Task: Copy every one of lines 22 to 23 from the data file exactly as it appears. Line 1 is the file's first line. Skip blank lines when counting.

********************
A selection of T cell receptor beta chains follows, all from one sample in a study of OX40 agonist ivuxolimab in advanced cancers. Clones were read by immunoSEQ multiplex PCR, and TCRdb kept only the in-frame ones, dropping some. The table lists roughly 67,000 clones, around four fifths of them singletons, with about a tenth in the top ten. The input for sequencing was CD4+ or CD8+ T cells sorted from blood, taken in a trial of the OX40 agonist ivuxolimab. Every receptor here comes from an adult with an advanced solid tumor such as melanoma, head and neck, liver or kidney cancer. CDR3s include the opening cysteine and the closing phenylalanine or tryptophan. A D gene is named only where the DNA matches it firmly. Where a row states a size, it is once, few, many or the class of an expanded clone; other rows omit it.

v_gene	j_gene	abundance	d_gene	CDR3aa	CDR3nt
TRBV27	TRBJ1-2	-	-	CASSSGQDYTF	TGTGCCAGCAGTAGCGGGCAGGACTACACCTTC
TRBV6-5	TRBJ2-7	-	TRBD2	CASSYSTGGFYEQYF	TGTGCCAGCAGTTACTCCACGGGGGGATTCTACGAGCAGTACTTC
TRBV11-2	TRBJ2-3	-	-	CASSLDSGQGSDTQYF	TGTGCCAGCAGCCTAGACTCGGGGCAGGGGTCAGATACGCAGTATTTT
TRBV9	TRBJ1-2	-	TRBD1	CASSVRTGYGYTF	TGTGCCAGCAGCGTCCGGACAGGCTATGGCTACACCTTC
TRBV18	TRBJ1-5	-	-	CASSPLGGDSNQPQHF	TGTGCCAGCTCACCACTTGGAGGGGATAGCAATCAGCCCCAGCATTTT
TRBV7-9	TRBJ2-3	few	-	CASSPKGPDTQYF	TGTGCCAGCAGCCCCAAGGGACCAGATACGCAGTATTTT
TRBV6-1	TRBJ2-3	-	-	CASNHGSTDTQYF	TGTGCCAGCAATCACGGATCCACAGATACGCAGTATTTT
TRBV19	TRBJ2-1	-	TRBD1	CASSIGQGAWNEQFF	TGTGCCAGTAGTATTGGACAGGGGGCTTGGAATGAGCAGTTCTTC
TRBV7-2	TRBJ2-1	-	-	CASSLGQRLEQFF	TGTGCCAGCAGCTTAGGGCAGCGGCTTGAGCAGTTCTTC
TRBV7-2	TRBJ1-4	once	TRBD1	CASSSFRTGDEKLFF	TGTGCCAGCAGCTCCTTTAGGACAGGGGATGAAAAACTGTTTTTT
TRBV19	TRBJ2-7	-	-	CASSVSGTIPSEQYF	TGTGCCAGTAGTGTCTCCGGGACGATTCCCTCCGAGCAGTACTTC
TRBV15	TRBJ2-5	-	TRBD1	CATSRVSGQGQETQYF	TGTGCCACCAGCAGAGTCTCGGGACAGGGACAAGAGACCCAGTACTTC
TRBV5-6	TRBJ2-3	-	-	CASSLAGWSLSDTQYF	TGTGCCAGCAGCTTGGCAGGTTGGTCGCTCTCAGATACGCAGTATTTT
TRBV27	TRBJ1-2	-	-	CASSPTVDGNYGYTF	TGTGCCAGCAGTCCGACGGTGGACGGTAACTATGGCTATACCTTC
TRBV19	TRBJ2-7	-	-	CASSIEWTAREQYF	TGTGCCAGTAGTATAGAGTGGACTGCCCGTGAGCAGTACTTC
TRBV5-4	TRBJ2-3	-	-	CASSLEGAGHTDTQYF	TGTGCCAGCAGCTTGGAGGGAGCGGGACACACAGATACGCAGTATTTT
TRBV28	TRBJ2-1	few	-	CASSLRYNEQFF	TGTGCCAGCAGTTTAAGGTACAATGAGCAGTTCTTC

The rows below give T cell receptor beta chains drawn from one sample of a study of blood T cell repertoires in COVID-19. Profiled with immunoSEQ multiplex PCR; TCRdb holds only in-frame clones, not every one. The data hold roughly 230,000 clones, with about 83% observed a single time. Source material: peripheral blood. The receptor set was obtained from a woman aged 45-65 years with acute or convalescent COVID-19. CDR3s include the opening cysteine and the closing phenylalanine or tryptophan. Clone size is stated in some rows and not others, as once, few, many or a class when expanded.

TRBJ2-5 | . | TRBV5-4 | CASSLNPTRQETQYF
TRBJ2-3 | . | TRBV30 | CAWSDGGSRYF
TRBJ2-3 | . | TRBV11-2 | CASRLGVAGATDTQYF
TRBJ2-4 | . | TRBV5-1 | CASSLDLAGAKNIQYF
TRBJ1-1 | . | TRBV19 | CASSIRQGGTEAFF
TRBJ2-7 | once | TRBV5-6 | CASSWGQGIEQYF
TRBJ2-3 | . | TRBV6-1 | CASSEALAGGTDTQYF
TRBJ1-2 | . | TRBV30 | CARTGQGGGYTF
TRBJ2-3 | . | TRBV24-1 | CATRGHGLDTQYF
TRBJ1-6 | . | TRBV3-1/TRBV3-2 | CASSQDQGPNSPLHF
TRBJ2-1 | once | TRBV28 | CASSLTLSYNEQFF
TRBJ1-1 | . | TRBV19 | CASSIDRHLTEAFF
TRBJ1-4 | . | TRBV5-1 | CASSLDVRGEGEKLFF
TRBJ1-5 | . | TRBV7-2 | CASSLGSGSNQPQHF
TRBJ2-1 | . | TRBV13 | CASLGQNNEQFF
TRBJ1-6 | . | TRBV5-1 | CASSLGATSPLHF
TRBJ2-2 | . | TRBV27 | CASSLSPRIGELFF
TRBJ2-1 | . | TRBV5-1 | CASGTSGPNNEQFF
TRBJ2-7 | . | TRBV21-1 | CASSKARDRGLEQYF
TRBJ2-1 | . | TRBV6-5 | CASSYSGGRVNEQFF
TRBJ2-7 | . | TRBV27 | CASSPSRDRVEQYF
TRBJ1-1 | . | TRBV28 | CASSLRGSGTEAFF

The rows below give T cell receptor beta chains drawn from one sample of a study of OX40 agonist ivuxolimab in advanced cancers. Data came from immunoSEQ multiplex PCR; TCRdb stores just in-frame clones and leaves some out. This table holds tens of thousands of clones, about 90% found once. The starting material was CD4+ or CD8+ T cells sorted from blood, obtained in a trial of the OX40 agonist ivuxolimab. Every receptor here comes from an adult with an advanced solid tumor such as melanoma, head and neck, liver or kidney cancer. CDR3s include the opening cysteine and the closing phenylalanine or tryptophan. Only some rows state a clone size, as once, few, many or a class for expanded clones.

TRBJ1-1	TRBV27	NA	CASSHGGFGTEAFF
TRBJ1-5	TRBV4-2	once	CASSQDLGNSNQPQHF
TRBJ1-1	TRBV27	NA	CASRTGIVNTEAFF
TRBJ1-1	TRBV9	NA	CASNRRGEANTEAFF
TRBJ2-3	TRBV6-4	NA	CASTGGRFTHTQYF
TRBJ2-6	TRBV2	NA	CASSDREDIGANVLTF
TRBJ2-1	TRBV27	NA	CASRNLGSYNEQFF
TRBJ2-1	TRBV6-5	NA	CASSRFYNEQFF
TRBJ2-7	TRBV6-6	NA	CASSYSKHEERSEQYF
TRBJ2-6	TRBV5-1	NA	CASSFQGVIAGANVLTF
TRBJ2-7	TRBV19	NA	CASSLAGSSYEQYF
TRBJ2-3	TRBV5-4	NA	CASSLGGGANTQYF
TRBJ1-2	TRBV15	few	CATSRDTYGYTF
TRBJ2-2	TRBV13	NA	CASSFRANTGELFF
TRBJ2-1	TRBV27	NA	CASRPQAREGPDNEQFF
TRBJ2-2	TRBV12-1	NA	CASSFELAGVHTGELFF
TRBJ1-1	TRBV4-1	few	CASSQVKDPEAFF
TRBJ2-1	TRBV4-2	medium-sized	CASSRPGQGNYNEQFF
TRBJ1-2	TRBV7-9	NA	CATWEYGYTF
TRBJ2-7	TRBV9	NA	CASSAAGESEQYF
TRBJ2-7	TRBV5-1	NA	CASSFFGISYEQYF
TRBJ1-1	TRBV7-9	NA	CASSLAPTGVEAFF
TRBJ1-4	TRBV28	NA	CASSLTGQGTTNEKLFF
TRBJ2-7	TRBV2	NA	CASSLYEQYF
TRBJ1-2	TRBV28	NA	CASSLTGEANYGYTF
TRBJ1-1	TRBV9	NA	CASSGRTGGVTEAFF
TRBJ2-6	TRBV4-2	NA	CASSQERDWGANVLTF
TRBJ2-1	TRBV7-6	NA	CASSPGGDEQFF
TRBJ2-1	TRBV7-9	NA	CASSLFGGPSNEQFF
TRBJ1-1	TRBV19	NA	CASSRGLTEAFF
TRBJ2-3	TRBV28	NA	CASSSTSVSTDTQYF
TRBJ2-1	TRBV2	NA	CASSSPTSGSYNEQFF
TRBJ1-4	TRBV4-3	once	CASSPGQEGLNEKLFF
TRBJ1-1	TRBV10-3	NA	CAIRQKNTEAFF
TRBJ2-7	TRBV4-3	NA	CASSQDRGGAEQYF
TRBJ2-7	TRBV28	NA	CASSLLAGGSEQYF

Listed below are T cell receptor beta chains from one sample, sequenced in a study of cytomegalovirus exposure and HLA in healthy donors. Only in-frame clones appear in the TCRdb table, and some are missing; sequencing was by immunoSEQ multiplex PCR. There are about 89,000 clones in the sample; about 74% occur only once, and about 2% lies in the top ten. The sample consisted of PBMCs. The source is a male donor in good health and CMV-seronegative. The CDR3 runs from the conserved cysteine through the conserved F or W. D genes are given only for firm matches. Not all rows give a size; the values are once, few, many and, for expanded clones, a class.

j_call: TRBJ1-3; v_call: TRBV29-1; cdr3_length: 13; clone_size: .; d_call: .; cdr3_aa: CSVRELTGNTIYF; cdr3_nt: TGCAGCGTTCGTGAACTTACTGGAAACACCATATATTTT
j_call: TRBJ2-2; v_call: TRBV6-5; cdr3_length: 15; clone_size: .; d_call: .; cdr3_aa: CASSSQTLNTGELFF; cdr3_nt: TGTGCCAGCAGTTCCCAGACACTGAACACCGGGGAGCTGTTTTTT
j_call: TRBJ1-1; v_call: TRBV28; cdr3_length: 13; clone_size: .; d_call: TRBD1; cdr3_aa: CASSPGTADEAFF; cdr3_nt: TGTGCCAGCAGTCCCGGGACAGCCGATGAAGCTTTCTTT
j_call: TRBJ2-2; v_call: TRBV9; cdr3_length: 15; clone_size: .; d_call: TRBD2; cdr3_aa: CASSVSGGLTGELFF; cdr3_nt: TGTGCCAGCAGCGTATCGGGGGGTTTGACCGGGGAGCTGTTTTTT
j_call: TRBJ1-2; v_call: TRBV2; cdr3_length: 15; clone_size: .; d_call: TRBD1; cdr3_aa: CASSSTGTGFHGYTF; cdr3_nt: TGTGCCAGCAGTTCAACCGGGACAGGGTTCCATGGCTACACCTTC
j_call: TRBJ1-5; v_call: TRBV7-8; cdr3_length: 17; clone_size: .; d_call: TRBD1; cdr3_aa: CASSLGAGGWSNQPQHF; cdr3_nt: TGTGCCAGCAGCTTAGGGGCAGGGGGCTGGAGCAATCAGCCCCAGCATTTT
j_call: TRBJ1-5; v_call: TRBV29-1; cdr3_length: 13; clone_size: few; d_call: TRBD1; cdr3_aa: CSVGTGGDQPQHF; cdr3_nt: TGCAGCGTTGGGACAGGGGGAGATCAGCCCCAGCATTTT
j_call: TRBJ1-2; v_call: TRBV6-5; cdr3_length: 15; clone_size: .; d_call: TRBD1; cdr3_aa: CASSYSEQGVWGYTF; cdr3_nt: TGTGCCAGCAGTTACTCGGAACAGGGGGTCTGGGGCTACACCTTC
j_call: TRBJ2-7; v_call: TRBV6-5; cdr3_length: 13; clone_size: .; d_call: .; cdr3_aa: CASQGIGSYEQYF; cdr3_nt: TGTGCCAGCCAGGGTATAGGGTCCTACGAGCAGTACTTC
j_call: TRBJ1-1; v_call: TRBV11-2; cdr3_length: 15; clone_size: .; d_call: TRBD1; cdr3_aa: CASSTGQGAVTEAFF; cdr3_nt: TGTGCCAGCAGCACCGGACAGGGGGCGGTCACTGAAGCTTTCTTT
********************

TRBJ2-3 | . | TRBV30 | CAWSDGGSRYF
TRBJ2-3 | . | TRBV11-2 | CASRLGVAGATDTQYF